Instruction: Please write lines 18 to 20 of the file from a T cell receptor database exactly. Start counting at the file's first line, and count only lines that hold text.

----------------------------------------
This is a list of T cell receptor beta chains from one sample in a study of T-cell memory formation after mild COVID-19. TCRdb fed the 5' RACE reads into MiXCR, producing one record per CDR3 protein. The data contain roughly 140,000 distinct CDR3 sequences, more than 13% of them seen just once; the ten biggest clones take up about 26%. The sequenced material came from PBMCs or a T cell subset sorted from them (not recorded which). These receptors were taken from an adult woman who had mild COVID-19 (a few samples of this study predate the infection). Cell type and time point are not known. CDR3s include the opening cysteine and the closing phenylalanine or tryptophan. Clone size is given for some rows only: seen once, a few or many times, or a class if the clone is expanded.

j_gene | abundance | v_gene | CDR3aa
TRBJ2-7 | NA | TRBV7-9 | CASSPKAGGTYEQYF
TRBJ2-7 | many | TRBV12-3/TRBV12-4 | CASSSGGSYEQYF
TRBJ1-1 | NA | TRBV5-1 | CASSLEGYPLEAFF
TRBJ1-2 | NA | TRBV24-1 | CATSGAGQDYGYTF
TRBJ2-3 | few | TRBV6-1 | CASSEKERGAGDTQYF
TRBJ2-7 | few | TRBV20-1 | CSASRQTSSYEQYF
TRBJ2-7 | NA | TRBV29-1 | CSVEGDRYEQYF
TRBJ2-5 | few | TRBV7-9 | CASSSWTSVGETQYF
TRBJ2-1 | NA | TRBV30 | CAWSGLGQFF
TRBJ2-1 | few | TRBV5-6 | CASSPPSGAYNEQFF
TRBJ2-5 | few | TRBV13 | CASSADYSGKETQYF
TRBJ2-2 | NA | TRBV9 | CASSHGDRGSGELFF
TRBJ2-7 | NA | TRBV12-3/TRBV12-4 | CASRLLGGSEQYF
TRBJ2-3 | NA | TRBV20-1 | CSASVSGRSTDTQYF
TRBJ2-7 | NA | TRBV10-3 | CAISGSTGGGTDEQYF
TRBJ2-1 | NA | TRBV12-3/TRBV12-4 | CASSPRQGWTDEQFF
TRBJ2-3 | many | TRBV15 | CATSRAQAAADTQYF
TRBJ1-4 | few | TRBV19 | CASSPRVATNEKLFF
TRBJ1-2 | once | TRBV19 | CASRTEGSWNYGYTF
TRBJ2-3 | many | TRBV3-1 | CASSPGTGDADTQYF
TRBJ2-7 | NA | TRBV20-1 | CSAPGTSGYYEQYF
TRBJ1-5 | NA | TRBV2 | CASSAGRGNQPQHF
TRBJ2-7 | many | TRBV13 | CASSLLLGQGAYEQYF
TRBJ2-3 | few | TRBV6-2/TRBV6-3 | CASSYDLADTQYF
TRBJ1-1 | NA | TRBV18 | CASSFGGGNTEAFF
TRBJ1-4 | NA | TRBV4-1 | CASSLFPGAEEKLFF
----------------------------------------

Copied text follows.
TRBJ2-1 | NA | TRBV12-3/TRBV12-4 | CASSPRQGWTDEQFF
TRBJ2-3 | many | TRBV15 | CATSRAQAAADTQYF
TRBJ1-4 | few | TRBV19 | CASSPRVATNEKLFF